Dev79 (Seclusiasis) Shares Full Ableton Live Session for “Dutch Yak”

Dev79 is a Philadelphia-based producer and DJ who is also one of North America’s originators of “Street Bass” – a genre he created with label-mate and long time collaborator Starkey. The genre fuses together elements of Dubstep, Grime, Juke and futuristic Hip-Hop and is now heard across the globe in various incarnations. Just ahead of a tour along America’s West Coast and Midwest, we had a chance to catch up with Dev79 to learn more about where the label is headed, his process of working with collaborators, and more. We also feature the full Ableton Live session for his song “Dutch Yak”, in stores now. You can explore his project below:

Nate Mars: What projects have you been working on in the studio lately?

Dev79: I just wrapped up 3 tracks that are free downloads – a bootleg of Bobby Shmurda‘s “Hot N****” dropped from Top Billin last week, this week my collab with RVLVR is coming from our Seclus Jockey series and next week Forward Thinking Sounds is unleashing my track with MC Buddy Leezle “Summertime Champions.”

And all that is hot on the heels of the “Street Bass Anthems Vol 7” compilation that Starkey and I presented on Seclusiasis last month with 16 blazing tracks on cassette, digital and in the Crossfader app. Plus I have a lot more music coming, I’ve had a good creative flow lately and I’m hype about all the beats hitting your ear waves.

Street Bass Anthems Vol. 7

NM: Are any of the upcoming projects collaborations?

Dev79: I’m working on a dope collab track with Bass Science at the moment. Starkey and I just finished a collab remix of an Aquadrop song that is coming out on Top Billin soon.

NM: You’ve been collaborating with Starkey for a long time now on the label side and musically. Can you tell us about that?

Dev79: Starkey and myself met around 2004 and soon afterwards started to work together on Seclusiasis and then developed Slit Jockey as well. We met playing around the Philly scene and had similar tastes in music, especially that we were both into grime and neither of us knew anyone else who even knew what it was at the time [laughs]. Wow it’s been 10 years, that literally just occurred to me…

Dev79 and Starkey

Dev79 and Starkey

NM: Where are the labels headed?

DEv79: For the labels we want to continue to maintain our pickiness and quality control standards but at the same time expand things. We are going to be releasing more compilations so we can expose more artists and music. We also want to keep one fist in the physical world and continue to release tapes, tshirts and other things. And we are in early development of a street bass mobile app which we are really excited about.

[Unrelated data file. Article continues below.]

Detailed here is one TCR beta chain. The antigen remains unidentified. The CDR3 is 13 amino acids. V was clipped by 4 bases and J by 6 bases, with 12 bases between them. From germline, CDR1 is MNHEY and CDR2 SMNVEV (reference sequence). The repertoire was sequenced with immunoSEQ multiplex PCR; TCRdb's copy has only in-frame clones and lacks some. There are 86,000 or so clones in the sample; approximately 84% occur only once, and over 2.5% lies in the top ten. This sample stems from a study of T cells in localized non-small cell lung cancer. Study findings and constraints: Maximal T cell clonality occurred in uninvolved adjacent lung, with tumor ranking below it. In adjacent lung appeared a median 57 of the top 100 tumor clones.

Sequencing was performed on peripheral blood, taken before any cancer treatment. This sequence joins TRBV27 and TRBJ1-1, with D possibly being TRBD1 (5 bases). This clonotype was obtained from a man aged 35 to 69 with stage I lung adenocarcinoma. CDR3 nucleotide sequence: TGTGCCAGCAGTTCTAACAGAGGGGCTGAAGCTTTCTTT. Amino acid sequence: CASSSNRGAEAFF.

NM: Your main DAW is Ableton Live. What has drawn you to Live?

Dev79: I used to use Sony Acid back in the day and Ableton Live was a natural switch when Acid wasn’t getting updated anymore. I’ve grown to love the sh%t out of Live, the expansiveness and flexibility never end. I’m always learning new tricks.

NM: What about third-party plugins? Which are your go-to plugins and what do you use them for?

Dev79: I got Arturia Spark LE a little while back and it’s really fun and creative for me. A lot of bits from that have been ending up in my tracks of late. And not just drums but I can get some cool weirdo synth sounds out of it too.

Arturia Spark with Ableton Live

Arturia Spark with Ableton Live

NM: Can you tell us about a technique in Live that is unique to your workflow?

Dev79: I like to sorta ‘jam’ out on parts a lot and then freeze & flattened them, picking out good sections to chop up and re sequence things. Basically I like to sample and re sample myself a lot, using some old school hip hop processes with current vibes.

NM: Can you tell us about your approach to producing “Dutch Yak”? How were the “synth arp chop” variations created?

Dev79: I think it basically started with me chopping the vocal snips. Things developed from there [laughs]. That arp was done by running a synth run thru Ableton’s arp on a few different passes, with settings variations. Then freeze, flatten, and chop chop.

NM: How has using Splice changed your workflow?

Dev79: I think that Splice is going to help me collaborate on projects a bit easier, which will make it a more fun and spontaneous process.

NM: What are some of your favorite Splice features?

Dev79: I like how there’s the dashboard quick links and the layout is really clean and attractive, cluttered interfaces turn me off even if the application is useful.

NM: Any advice for working on music projects and collaborating with others?

Dev79: Create without restraints [laughs]. One of the most fun aspects of collaborating is the unexpected results and the spontaneity, so let go of expectations and let the ideas flow!

Catch Dev79 on his upcoming tour:

Dev79 tour

About the Splice Artist Series:

We empower music creators to create and collaborate fearlessly. Our goal is to build the best platform possible in order to enable that process. We hope that you learn just as much as we do, hearing from artists about their workflow and how they collaborate. Most importantly after reading, we hope you are inspired to make music!

August 21, 2014